End of the Project Gutenberg EBook of With a Vengeance, by J. B. Woodley


***** This file should be named 30475-h.htm or *****
This and all associated files of various formats will be found in:

Produced by Greg Weeks, Stephen Blundell and the Online
Distributed Proofreading Team at

Updated editions will replace the previous one--the old editions
will be renamed.

Creating the works from public domain print editions means that no
one owns a United States copyright in these works, so the Foundation
(and you!) can copy and distribute it in the United States without
permission and without paying copyright royalties.  Special rules,
set forth in the General Terms of Use part of this license, apply to
copying and distributing Project Gutenberg-tm electronic works to
protect the PROJECT GUTENBERG-tm concept and trademark.  Project
Gutenberg is a registered trademark, and may not be used if you
charge for the eBooks, unless you receive specific permission.  If you
do not charge anything for copies of this eBook, complying with the
rules is very easy.  You may use this eBook for nearly any purpose
such as creation of derivative works, reports, performances and
research.  They may be modified and printed and given away--you may do
practically ANYTHING with public domain eBooks.  Redistribution is
subject to the trademark license, especially commercial



To protect the Project Gutenberg-tm mission of promoting the free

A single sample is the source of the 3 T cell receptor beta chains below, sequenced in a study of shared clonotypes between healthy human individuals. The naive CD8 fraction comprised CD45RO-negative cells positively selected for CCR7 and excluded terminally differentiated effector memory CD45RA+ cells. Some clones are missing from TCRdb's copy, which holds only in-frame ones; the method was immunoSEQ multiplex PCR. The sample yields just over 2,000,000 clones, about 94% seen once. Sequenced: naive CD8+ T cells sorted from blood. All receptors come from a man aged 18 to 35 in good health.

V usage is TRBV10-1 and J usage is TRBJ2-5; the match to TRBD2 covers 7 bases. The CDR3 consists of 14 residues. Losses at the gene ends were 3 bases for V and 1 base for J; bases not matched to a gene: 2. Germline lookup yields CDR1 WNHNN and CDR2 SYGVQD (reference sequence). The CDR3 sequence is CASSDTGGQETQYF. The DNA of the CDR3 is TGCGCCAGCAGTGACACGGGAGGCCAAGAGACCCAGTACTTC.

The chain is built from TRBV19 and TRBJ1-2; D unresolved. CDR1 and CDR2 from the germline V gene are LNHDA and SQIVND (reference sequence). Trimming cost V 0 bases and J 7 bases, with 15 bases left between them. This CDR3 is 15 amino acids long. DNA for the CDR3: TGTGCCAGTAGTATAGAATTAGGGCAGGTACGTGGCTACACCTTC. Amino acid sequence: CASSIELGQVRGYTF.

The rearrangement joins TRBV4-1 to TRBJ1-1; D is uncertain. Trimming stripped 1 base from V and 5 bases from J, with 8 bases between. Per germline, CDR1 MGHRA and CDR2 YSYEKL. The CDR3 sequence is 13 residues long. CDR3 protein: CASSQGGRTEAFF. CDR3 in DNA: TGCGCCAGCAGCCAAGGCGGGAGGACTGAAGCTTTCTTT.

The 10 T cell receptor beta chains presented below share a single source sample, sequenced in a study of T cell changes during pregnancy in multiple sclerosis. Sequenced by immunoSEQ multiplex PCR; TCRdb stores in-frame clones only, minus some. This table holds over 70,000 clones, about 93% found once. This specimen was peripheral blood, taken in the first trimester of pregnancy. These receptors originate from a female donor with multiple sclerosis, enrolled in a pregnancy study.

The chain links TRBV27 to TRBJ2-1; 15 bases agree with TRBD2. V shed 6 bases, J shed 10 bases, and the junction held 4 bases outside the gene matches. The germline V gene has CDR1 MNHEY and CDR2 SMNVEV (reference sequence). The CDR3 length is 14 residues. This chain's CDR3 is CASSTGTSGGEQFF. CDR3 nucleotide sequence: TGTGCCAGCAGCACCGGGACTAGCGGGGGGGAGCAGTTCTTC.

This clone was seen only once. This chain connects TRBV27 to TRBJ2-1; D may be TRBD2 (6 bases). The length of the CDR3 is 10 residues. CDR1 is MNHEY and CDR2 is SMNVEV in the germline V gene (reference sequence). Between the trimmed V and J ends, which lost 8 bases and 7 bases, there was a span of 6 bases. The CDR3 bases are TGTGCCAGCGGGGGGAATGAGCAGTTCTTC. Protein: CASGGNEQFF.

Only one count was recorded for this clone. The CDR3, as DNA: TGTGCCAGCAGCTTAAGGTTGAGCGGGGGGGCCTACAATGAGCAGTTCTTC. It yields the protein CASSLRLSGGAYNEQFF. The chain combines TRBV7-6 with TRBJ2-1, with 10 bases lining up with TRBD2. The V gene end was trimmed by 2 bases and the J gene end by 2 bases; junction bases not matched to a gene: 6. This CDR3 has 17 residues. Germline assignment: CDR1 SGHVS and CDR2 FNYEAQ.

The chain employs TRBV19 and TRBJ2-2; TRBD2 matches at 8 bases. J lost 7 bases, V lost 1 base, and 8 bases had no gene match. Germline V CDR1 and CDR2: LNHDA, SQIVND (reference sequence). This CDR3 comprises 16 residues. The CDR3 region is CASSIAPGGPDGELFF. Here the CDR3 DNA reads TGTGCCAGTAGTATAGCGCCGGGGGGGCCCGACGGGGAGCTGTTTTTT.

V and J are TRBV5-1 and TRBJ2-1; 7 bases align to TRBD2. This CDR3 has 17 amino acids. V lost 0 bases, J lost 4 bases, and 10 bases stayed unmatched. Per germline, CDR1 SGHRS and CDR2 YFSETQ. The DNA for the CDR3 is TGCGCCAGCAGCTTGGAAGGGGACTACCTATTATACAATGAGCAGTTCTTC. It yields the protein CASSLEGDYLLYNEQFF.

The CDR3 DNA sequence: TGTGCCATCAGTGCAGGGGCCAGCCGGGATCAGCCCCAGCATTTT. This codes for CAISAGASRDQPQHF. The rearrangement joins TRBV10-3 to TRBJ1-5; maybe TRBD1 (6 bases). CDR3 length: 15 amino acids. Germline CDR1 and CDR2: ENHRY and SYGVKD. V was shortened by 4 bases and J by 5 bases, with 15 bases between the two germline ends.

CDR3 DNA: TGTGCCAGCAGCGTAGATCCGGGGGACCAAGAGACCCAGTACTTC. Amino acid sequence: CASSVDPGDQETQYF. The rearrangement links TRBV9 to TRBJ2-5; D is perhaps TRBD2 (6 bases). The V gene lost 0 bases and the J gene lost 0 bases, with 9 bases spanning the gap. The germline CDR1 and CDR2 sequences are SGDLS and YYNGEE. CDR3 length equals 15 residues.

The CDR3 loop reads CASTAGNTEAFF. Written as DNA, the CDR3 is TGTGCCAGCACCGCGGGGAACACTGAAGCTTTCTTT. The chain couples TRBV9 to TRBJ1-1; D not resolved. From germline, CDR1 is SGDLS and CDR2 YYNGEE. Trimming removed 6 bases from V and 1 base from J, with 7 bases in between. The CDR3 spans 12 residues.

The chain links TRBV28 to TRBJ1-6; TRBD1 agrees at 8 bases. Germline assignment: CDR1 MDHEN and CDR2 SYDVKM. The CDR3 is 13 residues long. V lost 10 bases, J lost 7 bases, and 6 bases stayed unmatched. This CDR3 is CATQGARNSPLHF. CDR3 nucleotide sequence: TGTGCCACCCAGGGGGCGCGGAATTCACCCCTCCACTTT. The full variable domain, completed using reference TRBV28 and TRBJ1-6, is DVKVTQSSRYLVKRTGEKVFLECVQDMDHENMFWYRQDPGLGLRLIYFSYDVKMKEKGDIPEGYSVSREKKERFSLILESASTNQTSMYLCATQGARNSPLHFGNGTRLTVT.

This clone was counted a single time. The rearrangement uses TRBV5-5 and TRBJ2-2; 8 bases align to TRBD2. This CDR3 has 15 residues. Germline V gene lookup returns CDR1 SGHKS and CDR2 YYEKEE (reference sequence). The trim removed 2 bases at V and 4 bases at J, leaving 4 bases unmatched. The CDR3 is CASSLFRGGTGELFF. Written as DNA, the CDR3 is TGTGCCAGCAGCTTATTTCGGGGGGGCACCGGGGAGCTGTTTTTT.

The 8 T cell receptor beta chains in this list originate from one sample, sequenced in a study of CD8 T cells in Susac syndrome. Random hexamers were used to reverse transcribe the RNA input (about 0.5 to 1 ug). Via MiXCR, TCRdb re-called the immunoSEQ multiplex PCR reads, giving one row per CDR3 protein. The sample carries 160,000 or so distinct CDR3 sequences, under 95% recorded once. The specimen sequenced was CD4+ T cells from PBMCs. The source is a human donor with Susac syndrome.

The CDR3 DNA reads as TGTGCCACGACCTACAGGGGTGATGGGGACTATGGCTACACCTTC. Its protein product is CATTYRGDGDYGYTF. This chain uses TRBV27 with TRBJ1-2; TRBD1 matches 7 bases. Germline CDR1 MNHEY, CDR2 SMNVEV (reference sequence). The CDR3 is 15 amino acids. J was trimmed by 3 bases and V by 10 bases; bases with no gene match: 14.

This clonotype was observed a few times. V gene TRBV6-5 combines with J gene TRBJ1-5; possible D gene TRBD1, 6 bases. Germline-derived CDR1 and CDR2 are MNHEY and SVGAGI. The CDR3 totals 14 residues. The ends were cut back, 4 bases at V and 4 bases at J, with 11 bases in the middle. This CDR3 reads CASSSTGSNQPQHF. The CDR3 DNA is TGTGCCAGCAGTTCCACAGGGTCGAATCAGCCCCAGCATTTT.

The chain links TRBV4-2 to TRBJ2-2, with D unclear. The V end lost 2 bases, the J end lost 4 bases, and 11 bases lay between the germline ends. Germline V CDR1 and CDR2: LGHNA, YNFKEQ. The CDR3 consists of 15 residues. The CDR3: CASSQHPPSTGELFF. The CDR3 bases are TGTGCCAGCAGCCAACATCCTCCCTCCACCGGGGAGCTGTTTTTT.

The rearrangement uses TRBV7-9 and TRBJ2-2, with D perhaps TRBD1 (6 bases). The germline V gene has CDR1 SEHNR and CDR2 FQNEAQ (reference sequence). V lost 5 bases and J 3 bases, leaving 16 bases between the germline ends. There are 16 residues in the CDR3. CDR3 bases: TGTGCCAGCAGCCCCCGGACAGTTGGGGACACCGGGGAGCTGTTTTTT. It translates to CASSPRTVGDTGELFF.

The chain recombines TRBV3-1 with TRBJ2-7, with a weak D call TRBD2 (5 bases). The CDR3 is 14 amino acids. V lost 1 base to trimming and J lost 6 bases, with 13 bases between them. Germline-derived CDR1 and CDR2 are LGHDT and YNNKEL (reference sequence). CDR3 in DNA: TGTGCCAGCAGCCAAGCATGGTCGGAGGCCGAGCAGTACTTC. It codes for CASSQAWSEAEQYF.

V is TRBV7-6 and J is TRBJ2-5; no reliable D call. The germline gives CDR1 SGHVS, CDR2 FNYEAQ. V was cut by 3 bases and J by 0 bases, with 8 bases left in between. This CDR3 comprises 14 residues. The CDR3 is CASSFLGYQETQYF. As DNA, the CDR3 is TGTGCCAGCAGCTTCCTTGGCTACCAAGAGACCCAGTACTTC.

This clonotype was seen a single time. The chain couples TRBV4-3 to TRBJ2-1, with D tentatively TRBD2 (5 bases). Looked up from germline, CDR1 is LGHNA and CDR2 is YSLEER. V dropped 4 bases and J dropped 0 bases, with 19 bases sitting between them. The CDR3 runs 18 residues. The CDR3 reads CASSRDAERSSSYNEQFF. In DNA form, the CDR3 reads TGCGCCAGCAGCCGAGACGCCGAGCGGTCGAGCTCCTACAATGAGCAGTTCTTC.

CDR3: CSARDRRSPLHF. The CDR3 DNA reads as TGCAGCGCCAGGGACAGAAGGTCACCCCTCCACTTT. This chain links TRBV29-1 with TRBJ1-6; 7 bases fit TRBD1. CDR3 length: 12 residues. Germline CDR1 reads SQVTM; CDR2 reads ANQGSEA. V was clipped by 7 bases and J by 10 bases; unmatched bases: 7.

distribution of electronic works, by using or distributing this work
(or any other work associated in any way with the phrase "Project
Gutenberg"), you agree to comply with all the terms of the Full Project
Gutenberg-tm License (available with this file or online at

Section 1.  General Terms of Use and Redistributing Project Gutenberg-tm
electronic works

1.A.  By reading or using any part of this Project Gutenberg-tm
electronic work, you indicate that you have read, understand, agree to
and accept all the terms of this license and intellectual property
(trademark/copyright) agreement.  If you do not agree to abide by all
the terms of this agreement, you must cease using and return or destroy
all copies of Project Gutenberg-tm electronic works in your possession.
If you paid a fee for obtaining a copy of or access to a Project
Gutenberg-tm electronic work and you do not agree to be bound by the
terms of this agreement, you may obtain a refund from the person or
entity to whom you paid the fee as set forth in paragraph 1.E.8.

1.B.  "Project Gutenberg" is a registered trademark.  It may only be
used on or associated in any way with an electronic work by people who
agree to be bound by the terms of this agreement.  There are a few
things that you can do with most Project Gutenberg-tm electronic works
even without complying with the full terms of this agreement.  See
paragraph 1.C below.  There are a lot of things you can do with Project